How much of a song can you copy before it is copyright infringement? SKIDMORE v. ZEPPELIN

How much of a song can you copy before it is copyright infringement? SKIDMORE v. ZEPPELIN

A copyright is a set of exclusive rights granted to the creator of a new expressive work.  Many different types of expressive works are protected by copyright including, paintings, movies, maps, music and computer software.  United States copyright law grants a creator a copyright to their work when they fix the work in a tangible medium.  This means that a musician is granted a copyright on their song when they write the song down or record the song in some way.  A copyright can be registered with the United States Copyright Office to straighten the rights associated with the copyright, however copyright registration is not necessary for a copyright to be granted to a creator.

A copyright grants its owner the exclusive right to reproduce, distribute, perform, display, transmit and make derivative works based on the original.  If someone other than the copyright owners attempts to exercise one of these exclusive rights, that can be considered copyright infringement. A copyright owner can stop copyright infringement by filing a lawsuit in federal court which requests an injunction.  The copyright owner can also request the court grant them monetary damages for infringement which has occurred.

It is important to note that the powerful rights associated with a copyright, are restricted to the work itself.  A copyright does not extend to the facts and idea within a work, merely the expression of those facts and ideas.  For example, a photographer that creates a picture of a tree has a copyright on their photograph, but other photographers are still free to to take and sell photographs of the same tree. Reproducing a copyrighted work would be copyright infringement, but independently creating an identical work would not be copyright infringement.  The same principle holds true in music.  There are a finite number of ways to create pleasing music, so there is bound to be some common series of notes that recur in songs created by different artists.  As long as the musicians independently created their music, copyright infringement has not occurred.  The problem then becomes, what evidence can a court use to determine when copyright infringement occurred or two songs just sound similar?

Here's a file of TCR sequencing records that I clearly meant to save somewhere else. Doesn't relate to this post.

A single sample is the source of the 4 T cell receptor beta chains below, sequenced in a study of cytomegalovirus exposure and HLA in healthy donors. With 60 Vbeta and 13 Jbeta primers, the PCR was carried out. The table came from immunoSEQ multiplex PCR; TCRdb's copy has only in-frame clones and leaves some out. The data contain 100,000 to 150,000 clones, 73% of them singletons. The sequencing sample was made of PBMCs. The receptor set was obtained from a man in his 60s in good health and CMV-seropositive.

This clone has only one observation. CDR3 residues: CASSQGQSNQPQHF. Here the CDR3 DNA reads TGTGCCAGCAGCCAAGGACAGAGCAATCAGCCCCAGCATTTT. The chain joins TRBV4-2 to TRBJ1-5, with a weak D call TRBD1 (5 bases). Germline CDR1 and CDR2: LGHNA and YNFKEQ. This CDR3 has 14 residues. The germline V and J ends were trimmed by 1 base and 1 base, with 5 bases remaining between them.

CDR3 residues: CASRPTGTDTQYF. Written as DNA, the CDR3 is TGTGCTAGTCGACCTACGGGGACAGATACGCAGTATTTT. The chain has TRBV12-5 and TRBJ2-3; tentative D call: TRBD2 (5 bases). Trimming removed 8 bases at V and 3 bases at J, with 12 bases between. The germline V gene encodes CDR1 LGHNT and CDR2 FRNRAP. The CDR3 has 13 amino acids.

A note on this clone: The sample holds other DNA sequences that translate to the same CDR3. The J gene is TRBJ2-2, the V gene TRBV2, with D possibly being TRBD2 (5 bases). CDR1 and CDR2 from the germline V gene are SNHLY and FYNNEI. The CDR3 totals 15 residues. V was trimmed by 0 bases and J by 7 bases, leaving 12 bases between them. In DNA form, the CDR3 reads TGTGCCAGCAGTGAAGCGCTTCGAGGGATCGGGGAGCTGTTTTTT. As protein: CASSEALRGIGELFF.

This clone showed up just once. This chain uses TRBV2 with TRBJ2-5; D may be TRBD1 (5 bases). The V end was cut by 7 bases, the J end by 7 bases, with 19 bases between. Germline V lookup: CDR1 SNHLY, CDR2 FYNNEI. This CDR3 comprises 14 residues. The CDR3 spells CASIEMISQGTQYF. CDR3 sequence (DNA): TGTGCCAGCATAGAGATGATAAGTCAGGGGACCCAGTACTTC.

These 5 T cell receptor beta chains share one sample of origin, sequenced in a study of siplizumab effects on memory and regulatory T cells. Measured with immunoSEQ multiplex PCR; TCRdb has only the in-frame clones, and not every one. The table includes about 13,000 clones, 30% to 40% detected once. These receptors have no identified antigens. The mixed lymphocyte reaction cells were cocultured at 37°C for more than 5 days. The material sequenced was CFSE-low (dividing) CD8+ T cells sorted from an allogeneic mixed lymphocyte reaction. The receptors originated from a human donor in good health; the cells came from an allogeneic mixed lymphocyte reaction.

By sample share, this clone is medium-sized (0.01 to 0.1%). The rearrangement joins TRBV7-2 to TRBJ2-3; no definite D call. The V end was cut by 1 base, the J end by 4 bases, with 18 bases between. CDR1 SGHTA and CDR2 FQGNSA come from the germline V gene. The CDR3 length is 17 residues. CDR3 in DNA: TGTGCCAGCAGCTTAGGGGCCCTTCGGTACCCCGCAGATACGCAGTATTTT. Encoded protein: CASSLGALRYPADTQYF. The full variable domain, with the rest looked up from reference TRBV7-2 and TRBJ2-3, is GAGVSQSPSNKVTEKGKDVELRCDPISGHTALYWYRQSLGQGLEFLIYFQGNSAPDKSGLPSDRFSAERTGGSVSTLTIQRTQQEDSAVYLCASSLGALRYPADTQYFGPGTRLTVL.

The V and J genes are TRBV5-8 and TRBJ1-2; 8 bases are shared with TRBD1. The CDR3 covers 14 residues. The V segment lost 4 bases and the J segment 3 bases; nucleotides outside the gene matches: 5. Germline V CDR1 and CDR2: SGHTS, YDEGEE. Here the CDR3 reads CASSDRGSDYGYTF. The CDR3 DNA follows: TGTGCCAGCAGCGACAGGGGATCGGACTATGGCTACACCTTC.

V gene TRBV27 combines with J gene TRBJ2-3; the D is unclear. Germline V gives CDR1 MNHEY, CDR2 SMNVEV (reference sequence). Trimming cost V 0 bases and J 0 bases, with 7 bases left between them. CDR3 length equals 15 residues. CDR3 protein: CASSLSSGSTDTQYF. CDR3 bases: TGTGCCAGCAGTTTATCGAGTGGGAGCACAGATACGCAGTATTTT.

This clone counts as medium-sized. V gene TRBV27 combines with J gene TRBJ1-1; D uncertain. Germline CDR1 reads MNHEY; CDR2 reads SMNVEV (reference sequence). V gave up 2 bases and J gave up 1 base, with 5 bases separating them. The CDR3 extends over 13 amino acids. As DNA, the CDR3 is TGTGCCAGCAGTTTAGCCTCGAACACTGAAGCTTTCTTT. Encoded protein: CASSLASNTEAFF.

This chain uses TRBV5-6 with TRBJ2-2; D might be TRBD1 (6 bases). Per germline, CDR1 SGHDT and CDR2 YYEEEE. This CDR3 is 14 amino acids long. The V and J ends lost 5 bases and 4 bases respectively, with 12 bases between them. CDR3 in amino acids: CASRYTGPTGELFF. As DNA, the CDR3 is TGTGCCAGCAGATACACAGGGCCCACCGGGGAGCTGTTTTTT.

A case which deals with this issue is MICHAEL SKIDMORE v. LED ZEPPELIN, 16-56057 (9th Cir. 2016).  The defendants in this case are a world renowned music group.  In late 1971, the defendant released its fourth album, an untitled album known as “Led Zeppelin IV.” One of the tracks on the album is the timeless classic “Stairway to Heaven,” which was written by Jimmy Page and Robert Plant.

The plaintiff in this case is a trustee for trust which owns the intellectual property assets of Randy Wolfe.  Mr. Wolfe was a member of a band named Spirit which had some interaction with the defendants in the late 1960s.  The two bands played at some concerts together and likely heard each other perform their music.   One of the songs that Spirit wrote and performed was titled “Taurus.”  The copyright on sheet music for “Taurus” was registered in December 1967.  Some music fans would say that “Stairway to Heaven” and “Taurus” share substantially similar musical elements.  In 2015 the plaintiff filed this suit on behalf of the Trust alleging that “Stairway to Heaven” infringed the copyright in “Taurus.”

At trial the court would only allow the copyrighted sheet music to be played, because that is what was deposited with the copyright office.  The plaintiff was not allowed to play sound recordings of “Taurus” for the jury. The jury found that Skidmore owned the copyright to “Taurus,” that Defendants had access to “Taurus,” but that the two songs were not substantially similar under the extrinsic test. The extrinsic test is one of two tests used to determine if an allegedly infringing work is substantially similar to a copyrighted work. This test objectively compares the protected areas of a work. The plaintiff appealed the trial court’s verdict to a three judge panel of the Court of Appeals for the Ninth Circuit.

The Ninth Circuit held that the trial court did not err in holding that the sheet music copy of “Taurus,” rather than a sound recording, defined the scope of the protectable copyright.  However the trial court did abuse its discretion by excluding sound recordings of “Taurus” from evidence.  The Ninth Circuit remanded the case for a new trial.  The defendant then appealed that decision to the Ninth Circuit for a panel of all the judges of the court.  Surprisingly the court granted this request.

The outcome in this case will be very important to copyright owners who believe that other people have copied their works, but do not have evidence of actual copying.

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